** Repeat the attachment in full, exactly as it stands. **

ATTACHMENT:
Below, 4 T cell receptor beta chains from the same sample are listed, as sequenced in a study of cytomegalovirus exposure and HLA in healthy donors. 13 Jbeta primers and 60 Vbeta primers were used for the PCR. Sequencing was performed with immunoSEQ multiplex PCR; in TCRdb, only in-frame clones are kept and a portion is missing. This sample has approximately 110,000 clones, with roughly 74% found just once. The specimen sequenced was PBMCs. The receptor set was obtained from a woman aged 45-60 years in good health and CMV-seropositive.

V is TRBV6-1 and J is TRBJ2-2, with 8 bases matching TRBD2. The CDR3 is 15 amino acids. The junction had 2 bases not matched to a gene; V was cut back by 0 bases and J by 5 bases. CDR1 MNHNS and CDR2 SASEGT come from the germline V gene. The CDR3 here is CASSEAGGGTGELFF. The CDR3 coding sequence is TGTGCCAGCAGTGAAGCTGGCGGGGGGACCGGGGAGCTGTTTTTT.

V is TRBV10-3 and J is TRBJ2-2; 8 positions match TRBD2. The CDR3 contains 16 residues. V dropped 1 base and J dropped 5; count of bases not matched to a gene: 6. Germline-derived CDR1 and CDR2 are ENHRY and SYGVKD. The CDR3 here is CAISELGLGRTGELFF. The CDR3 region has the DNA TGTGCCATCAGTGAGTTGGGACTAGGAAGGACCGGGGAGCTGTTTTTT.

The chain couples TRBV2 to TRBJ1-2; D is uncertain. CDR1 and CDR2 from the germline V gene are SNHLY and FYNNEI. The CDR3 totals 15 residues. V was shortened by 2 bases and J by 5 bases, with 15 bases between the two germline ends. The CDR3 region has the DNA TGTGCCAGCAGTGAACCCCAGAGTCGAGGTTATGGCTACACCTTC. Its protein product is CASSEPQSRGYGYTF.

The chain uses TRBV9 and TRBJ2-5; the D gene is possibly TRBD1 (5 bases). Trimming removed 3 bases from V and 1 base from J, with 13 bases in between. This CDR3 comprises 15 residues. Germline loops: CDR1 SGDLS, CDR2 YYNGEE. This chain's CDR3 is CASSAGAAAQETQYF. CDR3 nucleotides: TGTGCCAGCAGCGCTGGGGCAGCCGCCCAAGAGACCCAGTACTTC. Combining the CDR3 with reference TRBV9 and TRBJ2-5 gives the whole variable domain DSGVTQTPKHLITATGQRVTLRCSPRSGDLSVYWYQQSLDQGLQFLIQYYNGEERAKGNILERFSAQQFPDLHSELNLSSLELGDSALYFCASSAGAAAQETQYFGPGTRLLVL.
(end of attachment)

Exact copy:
Below, 4 T cell receptor beta chains from the same sample are listed, as sequenced in a study of cytomegalovirus exposure and HLA in healthy donors. 13 Jbeta primers and 60 Vbeta primers were used for the PCR. Sequencing was performed with immunoSEQ multiplex PCR; in TCRdb, only in-frame clones are kept and a portion is missing. This sample has approximately 110,000 clones, with roughly 74% found just once. The specimen sequenced was PBMCs. The receptor set was obtained from a woman aged 45-60 years in good health and CMV-seropositive.

V is TRBV6-1 and J is TRBJ2-2, with 8 bases matching TRBD2. The CDR3 is 15 amino acids. The junction had 2 bases not matched to a gene; V was cut back by 0 bases and J by 5 bases. CDR1 MNHNS and CDR2 SASEGT come from the germline V gene. The CDR3 here is CASSEAGGGTGELFF. The CDR3 coding sequence is TGTGCCAGCAGTGAAGCTGGCGGGGGGACCGGGGAGCTGTTTTTT.

V is TRBV10-3 and J is TRBJ2-2; 8 positions match TRBD2. The CDR3 contains 16 residues. V dropped 1 base and J dropped 5; count of bases not matched to a gene: 6. Germline-derived CDR1 and CDR2 are ENHRY and SYGVKD. The CDR3 here is CAISELGLGRTGELFF. The CDR3 region has the DNA TGTGCCATCAGTGAGTTGGGACTAGGAAGGACCGGGGAGCTGTTTTTT.

The chain couples TRBV2 to TRBJ1-2; D is uncertain. CDR1 and CDR2 from the germline V gene are SNHLY and FYNNEI. The CDR3 totals 15 residues. V was shortened by 2 bases and J by 5 bases, with 15 bases between the two germline ends. The CDR3 region has the DNA TGTGCCAGCAGTGAACCCCAGAGTCGAGGTTATGGCTACACCTTC. Its protein product is CASSEPQSRGYGYTF.

The chain uses TRBV9 and TRBJ2-5; the D gene is possibly TRBD1 (5 bases). Trimming removed 3 bases from V and 1 base from J, with 13 bases in between. This CDR3 comprises 15 residues. Germline loops: CDR1 SGDLS, CDR2 YYNGEE. This chain's CDR3 is CASSAGAAAQETQYF. CDR3 nucleotides: TGTGCCAGCAGCGCTGGGGCAGCCGCCCAAGAGACCCAGTACTTC. Combining the CDR3 with reference TRBV9 and TRBJ2-5 gives the whole variable domain DSGVTQTPKHLITATGQRVTLRCSPRSGDLSVYWYQQSLDQGLQFLIQYYNGEERAKGNILERFSAQQFPDLHSELNLSSLELGDSALYFCASSAGAAAQETQYFGPGTRLLVL.